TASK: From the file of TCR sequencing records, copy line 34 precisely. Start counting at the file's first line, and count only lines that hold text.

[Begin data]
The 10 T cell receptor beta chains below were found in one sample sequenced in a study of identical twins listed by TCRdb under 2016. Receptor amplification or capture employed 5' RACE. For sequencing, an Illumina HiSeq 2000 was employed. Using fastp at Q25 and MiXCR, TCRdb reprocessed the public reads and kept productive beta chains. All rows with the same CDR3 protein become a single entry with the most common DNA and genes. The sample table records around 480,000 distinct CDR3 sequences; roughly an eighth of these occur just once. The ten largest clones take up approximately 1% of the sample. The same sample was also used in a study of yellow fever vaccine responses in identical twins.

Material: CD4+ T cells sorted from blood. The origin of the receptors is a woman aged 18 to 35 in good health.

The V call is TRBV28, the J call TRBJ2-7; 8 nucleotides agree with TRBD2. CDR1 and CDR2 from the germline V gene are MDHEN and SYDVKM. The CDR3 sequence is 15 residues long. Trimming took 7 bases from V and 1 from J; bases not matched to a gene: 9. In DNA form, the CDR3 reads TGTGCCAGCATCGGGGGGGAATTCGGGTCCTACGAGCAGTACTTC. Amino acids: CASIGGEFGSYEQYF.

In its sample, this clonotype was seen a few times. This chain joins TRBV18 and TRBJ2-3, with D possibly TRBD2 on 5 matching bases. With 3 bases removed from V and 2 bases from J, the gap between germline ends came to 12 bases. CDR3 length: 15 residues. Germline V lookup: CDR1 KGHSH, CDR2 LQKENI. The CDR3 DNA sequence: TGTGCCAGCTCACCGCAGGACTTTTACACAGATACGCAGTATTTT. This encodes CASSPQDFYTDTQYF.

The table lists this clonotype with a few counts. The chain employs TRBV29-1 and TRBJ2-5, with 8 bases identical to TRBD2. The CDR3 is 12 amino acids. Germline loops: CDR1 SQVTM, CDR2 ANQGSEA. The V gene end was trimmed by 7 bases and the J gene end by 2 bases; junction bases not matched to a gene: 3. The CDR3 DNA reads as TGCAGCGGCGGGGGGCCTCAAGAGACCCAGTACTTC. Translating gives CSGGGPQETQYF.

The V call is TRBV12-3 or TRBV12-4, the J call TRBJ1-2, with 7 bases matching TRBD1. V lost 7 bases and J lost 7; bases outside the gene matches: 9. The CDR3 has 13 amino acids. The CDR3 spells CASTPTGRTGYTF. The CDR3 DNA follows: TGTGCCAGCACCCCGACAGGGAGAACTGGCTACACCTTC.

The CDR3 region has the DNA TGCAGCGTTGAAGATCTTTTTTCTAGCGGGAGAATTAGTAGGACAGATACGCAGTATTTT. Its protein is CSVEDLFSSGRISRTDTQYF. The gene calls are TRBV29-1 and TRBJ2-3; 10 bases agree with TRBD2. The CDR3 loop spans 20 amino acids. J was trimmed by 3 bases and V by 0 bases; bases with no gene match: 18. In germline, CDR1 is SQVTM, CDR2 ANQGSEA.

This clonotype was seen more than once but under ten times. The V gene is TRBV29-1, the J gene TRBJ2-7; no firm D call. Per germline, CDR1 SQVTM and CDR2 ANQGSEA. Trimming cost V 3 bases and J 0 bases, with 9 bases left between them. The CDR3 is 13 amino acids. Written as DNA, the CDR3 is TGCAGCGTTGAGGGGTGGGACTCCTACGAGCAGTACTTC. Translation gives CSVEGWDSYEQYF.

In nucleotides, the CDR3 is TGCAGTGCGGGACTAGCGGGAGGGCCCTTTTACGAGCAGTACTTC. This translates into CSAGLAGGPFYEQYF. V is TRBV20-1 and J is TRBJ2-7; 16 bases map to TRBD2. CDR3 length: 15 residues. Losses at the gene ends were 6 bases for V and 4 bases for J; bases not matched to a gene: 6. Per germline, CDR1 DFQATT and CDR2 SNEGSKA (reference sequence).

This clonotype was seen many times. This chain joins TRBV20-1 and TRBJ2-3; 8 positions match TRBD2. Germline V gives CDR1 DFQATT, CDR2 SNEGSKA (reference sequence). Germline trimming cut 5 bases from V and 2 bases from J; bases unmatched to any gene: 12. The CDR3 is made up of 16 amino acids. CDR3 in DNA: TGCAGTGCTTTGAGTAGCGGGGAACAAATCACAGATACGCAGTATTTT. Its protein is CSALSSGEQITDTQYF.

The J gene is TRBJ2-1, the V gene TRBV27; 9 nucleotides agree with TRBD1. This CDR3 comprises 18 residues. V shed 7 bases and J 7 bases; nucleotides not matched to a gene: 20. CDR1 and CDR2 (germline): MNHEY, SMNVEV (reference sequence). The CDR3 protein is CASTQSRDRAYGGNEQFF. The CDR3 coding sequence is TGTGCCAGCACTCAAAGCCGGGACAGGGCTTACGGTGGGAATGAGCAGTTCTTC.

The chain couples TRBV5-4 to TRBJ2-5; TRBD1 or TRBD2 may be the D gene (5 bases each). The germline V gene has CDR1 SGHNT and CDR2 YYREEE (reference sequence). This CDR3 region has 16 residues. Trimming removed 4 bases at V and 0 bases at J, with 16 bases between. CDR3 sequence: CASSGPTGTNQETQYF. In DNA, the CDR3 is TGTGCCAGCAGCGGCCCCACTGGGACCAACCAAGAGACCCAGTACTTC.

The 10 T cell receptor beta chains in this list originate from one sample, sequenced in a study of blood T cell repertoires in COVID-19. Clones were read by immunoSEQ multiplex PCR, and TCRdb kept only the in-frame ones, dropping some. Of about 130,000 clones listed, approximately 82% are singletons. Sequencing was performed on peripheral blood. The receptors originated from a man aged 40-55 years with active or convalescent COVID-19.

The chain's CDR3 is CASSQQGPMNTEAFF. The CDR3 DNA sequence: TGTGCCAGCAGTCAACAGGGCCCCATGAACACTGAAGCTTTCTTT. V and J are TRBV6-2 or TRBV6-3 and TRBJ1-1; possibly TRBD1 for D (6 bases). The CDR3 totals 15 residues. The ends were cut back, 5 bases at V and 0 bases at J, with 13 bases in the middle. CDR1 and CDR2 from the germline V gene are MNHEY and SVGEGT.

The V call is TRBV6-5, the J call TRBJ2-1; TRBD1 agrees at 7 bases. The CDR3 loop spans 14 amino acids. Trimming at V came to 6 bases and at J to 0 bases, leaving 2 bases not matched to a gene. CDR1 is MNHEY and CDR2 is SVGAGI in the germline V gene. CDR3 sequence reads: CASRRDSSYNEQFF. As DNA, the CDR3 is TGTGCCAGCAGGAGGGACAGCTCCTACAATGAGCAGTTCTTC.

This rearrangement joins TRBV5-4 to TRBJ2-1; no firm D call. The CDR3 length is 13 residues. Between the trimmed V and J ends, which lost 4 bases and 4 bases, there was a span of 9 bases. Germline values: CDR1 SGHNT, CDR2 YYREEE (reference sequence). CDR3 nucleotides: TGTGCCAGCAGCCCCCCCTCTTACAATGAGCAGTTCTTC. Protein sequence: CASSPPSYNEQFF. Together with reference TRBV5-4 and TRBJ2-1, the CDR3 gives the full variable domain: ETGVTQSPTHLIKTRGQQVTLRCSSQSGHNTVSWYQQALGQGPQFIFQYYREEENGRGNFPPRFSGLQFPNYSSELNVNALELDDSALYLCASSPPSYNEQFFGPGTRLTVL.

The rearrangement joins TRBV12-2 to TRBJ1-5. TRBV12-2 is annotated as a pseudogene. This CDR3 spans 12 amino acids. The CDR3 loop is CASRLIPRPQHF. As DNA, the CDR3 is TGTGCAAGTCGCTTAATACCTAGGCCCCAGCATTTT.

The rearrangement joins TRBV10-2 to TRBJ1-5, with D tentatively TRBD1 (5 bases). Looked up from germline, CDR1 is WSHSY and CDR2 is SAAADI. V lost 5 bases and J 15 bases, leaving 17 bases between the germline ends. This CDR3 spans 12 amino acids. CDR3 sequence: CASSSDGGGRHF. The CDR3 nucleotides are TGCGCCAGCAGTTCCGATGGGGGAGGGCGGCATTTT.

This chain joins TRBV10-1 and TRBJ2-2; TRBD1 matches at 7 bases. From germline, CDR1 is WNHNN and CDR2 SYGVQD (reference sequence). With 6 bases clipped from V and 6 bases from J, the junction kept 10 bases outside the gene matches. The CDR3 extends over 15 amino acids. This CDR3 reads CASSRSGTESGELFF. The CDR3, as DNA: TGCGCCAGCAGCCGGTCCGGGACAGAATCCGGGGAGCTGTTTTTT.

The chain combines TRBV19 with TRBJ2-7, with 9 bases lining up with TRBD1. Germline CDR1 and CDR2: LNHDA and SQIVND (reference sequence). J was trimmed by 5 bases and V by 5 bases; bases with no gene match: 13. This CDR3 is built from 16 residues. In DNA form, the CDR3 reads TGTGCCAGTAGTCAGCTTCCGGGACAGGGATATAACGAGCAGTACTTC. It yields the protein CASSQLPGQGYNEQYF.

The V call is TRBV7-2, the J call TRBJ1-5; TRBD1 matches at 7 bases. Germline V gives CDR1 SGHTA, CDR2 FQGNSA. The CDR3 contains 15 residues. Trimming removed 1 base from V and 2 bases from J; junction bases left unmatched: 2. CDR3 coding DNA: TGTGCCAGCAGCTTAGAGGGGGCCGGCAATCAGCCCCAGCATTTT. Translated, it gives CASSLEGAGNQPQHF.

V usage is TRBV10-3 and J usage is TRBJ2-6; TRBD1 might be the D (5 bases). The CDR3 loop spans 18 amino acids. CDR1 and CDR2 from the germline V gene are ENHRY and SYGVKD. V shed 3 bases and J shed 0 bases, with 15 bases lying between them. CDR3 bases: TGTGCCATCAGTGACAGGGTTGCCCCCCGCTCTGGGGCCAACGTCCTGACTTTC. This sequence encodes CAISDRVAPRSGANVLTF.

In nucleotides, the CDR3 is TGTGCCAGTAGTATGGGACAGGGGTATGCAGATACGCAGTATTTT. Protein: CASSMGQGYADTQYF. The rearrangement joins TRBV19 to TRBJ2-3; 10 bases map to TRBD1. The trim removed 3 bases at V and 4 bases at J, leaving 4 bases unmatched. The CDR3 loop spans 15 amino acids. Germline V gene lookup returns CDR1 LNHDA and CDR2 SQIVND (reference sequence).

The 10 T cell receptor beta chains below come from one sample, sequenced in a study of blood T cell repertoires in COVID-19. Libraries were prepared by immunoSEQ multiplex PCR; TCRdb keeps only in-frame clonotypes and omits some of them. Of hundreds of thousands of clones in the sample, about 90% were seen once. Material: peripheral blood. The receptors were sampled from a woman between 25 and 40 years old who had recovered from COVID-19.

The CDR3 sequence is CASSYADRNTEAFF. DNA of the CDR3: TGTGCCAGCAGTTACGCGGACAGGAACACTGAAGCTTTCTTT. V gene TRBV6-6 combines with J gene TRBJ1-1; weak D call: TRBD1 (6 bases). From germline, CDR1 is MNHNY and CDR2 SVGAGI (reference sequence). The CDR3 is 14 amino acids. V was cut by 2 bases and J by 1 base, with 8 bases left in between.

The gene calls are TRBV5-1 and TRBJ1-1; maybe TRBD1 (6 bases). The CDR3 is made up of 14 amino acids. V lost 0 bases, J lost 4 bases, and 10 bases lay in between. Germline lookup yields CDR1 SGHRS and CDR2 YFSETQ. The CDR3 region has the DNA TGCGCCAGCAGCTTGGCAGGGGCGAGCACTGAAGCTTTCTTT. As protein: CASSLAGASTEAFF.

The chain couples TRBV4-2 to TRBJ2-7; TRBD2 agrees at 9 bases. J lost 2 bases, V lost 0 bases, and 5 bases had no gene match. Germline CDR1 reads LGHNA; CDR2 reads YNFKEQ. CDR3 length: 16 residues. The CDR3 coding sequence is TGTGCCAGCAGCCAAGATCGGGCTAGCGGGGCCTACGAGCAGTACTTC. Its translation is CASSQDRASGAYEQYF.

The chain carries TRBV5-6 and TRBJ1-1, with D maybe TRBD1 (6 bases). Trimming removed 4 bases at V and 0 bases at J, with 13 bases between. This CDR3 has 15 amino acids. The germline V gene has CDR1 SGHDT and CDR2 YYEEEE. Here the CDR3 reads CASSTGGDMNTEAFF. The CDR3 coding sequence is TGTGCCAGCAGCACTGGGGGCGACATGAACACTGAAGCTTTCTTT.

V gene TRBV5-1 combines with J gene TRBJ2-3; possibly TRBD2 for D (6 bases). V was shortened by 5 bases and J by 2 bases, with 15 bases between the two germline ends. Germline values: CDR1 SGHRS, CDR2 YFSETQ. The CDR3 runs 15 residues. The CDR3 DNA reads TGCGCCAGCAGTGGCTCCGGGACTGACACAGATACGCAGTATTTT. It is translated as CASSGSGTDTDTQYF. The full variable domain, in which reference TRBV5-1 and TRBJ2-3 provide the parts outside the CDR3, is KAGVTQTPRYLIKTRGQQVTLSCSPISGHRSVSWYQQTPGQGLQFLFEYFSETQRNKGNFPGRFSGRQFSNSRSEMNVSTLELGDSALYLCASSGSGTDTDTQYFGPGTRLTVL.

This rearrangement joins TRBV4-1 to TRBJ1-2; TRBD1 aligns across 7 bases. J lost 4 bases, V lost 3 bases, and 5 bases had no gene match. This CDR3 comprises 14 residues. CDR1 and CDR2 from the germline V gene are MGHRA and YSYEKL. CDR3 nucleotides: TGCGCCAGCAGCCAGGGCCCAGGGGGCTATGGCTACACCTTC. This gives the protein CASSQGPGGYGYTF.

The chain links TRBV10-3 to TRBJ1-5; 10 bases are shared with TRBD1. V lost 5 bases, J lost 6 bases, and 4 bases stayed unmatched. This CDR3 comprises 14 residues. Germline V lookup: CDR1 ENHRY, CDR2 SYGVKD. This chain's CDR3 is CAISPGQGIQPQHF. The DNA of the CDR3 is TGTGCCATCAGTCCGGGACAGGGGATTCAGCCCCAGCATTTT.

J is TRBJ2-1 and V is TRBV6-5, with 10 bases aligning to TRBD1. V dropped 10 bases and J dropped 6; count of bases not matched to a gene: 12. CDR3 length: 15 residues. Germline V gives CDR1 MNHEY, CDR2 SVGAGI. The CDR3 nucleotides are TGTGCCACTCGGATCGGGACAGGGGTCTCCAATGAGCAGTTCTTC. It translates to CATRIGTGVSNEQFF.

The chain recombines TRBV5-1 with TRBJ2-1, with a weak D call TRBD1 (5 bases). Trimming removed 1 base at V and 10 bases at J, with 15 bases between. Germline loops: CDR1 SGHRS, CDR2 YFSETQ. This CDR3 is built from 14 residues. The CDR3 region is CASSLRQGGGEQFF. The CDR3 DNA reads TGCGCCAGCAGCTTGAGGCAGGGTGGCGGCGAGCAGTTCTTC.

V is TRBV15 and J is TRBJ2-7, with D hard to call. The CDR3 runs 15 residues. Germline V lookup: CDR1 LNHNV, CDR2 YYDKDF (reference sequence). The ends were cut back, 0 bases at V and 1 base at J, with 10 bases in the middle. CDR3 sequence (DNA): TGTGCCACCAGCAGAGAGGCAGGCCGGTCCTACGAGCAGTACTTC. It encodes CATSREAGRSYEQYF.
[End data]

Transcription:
V is TRBV15 and J is TRBJ2-7, with D hard to call. The CDR3 runs 15 residues. Germline V lookup: CDR1 LNHNV, CDR2 YYDKDF (reference sequence). The ends were cut back, 0 bases at V and 1 base at J, with 10 bases in the middle. CDR3 sequence (DNA): TGTGCCACCAGCAGAGAGGCAGGCCGGTCCTACGAGCAGTACTTC. It encodes CATSREAGRSYEQYF.